John Okada’s No-No Boy recounts the story of challenging cultural identity of a Japanese American young man named Ichiro. In the midst of a bloody conflict with the Japanese, the United States undertook a radical move of creating concentration camps for those of Japanese origin, whilst still requiring these people to contribute to the war effort and society. The tragedies of the war combined with the military propaganda created significant distrust and racially based discrimination against the Japanese American community both during and for years after World War II. Ichiro’s inner cultural conflict stems from the relationship with his parents which pushed him towards blind allegiance to Japanese culture, but he realizes he made the wrong decision by refusing to fight for the United States. The dominant ideologies of the post-war era which condemned everything uniquely Japanese and many those who did not fight for the U.S. contribute to Ichiro’s lost sense of identity that values his cultural upbringing but strives to become fully American.
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From the beginning of the novel, it is evident that the years of the war and its aftermath had a significant mental and emotional impact on Ichiro and the Nikkei family. From the first lines, the audience is faced with the crisis of identity in Ichiro and perhaps many other young Japanese Americans. Okada uses a simile to describe the feeling which creates the tension and eradicates any level of comfort, “Walking down the street that autumn morning with a small, black suitcase, he felt like an intruder in a world to which he had no claim” (Okada 24).
The Japanese American community was divided, which will be discussed later, but as a result of this, events which should have been reason for celebration such as the end of the war or release of Ichiro from prison was highly absent or dysfunctional. Division always sprouts hatred, and the community hated those who even remotely demonstrated allegiance to Japan and its culture such as Ichiro’s family. Upon encountering a Japanese American serviceman Eto, Ichiro is forced to admit his compliance for refusing to serve, “He wanted to return the look of despising hatred and say simply yes, but it was too much to say. The walls had closed in and were crushing all the unspoken words back down into his stomach” (Okada 25). The author uses metaphoric imagery to emphasize shame and submission on an emotional and cognitive level that Icharo felt facing his community and the general society which maintained a strong anti-Japanese sentiment, especially against those as loyal as the Nikkei.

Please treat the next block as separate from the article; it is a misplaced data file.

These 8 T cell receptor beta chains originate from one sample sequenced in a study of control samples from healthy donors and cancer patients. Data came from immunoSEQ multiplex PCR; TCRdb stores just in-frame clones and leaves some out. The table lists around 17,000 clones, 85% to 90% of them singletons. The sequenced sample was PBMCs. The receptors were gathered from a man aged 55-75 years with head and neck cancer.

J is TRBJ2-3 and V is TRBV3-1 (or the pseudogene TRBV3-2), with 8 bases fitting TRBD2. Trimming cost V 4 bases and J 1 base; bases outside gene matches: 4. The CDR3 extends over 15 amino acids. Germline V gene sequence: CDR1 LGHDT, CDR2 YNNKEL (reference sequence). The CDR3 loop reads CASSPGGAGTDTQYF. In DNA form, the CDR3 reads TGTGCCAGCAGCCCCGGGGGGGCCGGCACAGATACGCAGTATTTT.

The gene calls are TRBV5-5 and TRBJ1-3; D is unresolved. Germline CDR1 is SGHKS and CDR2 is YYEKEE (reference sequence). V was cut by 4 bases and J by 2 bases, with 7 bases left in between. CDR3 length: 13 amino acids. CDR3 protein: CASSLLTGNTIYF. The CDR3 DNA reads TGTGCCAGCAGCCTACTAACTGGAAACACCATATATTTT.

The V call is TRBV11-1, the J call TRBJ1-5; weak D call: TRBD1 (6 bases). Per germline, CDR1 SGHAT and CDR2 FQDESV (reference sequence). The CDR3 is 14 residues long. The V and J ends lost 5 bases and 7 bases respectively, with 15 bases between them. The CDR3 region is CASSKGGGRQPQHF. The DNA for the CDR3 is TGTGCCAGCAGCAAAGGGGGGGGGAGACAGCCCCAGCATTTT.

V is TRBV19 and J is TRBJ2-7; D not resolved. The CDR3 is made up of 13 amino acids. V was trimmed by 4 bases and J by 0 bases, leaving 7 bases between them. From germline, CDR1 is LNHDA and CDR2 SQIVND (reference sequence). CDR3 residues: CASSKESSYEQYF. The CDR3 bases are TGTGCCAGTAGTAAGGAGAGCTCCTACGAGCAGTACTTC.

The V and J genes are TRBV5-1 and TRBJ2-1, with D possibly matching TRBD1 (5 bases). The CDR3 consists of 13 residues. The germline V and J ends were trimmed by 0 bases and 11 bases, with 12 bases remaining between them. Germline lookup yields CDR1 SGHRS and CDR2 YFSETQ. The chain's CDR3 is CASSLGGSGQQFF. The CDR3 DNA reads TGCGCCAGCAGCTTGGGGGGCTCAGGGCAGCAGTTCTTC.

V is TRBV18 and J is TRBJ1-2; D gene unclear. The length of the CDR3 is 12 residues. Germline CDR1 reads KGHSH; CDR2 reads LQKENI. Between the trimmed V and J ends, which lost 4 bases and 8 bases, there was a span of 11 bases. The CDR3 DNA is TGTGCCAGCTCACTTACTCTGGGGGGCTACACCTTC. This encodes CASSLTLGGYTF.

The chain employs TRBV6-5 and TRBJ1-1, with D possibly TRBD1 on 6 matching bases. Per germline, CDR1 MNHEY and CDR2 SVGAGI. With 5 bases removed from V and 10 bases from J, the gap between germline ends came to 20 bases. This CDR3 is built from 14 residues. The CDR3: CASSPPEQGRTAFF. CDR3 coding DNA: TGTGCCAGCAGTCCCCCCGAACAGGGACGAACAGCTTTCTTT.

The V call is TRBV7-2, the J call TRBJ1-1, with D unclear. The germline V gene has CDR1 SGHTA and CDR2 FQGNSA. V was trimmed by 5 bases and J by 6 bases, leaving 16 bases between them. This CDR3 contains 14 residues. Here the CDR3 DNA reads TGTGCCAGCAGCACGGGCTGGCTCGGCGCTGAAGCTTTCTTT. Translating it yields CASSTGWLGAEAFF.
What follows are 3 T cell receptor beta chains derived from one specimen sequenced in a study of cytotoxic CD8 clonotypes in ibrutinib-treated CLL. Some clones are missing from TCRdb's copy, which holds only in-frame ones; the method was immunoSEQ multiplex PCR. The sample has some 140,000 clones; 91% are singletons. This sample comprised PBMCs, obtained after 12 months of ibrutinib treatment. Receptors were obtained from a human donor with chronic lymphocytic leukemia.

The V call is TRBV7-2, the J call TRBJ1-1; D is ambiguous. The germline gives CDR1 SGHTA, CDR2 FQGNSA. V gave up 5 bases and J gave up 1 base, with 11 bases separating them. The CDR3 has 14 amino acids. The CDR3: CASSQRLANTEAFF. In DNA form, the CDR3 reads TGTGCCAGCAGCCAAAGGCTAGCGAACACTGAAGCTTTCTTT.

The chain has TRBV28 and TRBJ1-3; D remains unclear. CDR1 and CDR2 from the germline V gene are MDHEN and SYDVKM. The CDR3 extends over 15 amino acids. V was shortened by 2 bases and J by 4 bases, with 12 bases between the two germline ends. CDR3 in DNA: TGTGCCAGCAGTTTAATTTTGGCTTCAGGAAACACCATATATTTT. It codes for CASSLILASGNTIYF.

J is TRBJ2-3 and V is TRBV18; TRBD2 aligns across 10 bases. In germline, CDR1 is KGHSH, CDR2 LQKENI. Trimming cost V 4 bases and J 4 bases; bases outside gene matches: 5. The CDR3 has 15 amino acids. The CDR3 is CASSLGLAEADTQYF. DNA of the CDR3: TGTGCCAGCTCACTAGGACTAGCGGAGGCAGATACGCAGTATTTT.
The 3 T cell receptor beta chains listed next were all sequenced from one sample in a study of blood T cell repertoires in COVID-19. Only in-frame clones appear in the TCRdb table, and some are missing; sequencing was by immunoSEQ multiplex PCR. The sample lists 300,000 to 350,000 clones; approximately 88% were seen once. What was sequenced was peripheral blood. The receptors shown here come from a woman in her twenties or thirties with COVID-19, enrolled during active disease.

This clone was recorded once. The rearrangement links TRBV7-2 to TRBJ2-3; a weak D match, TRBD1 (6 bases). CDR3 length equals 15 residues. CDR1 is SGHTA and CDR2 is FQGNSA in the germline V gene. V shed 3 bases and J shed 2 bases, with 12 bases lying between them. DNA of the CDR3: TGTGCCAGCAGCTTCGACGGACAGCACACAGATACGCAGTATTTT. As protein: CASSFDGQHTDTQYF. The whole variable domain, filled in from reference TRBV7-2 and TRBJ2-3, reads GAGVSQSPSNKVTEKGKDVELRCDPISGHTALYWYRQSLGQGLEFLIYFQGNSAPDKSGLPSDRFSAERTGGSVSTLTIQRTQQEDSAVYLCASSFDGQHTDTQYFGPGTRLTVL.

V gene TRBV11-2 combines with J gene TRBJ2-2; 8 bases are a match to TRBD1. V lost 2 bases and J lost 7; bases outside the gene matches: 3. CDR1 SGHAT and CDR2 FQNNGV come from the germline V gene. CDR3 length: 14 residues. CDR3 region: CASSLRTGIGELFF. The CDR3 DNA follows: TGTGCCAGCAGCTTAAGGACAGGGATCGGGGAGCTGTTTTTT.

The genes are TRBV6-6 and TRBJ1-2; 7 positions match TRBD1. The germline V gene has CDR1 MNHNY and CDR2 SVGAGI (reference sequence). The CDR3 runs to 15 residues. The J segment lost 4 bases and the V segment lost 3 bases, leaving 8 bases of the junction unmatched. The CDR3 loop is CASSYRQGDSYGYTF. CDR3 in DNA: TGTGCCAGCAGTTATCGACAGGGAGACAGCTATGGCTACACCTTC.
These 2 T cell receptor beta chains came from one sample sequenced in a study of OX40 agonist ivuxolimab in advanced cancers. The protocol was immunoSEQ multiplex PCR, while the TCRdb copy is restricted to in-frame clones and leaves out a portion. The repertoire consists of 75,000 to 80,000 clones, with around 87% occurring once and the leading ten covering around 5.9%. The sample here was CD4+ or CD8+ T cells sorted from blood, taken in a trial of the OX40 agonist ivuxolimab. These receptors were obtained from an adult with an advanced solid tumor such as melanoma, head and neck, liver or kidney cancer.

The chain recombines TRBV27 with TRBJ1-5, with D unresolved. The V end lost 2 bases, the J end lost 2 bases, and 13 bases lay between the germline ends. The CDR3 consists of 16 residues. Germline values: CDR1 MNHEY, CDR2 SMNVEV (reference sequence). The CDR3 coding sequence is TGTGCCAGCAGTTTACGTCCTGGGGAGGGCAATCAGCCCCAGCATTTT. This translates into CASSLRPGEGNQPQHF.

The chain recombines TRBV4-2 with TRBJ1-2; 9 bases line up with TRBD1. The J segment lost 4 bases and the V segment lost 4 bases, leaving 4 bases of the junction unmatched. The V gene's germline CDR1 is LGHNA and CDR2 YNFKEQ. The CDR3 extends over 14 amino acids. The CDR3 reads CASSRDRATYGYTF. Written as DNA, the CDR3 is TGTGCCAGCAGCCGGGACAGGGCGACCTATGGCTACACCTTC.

The family has been affected by the war, far more than Icharo initially realizes. He returns to a subdued household, that does not rejoice in seeing him after a proonged absence. Instead, the family is inherently fractured, among the same lines that society is surrounding the cultural racially biased post-war politics. Icharo’s mother is a fanatic of the Japanese imperial regime which inherently caused the war and refuses to see reality in that Japan lost. Icharo’s brother, Taro, despises him for being disloyal to the U.S. and not joining the war.
Meanwhile, the father is an alcoholic that is despaired and controlled by the overbearing wife. Icharo describes his feelings, “He looked at his mother and swallowed with difficulty the bitterness that threatened to destroy the last fragment of understanding for the woman who was his mother and still a stranger because, in truth, he could not know what it was to be a Japanese who breathed the air of America and yet had never lifted a foot from the land that was Japan” (Okada 30). The family was inherently broken and split, undergoing tensions that made Icharo and perhaps other members of the family question themselves and the identity of their loved ones. This is a level of psychical trauma which stands in contrast of what was once a unified, loving, and wholesome family – now destroyed by the war despite none of them participating in it.
Dominant Ideologies and Cultural Politics
The term ‘American’ is commonly used as a reference to nationality rather than ethnicity. However, during World War II, the appellation adopted racial overtones. Unlike the Germans and the Italians, where there was largely a distinction between the enemy abroad and American citizens, Japanese Americans were not afforded that luxury. The racial overtones in the novel and at the time suggest that ‘American’ means white, while the Japanese Americans, despite being born or naturalized are seen as loyal to the enemy.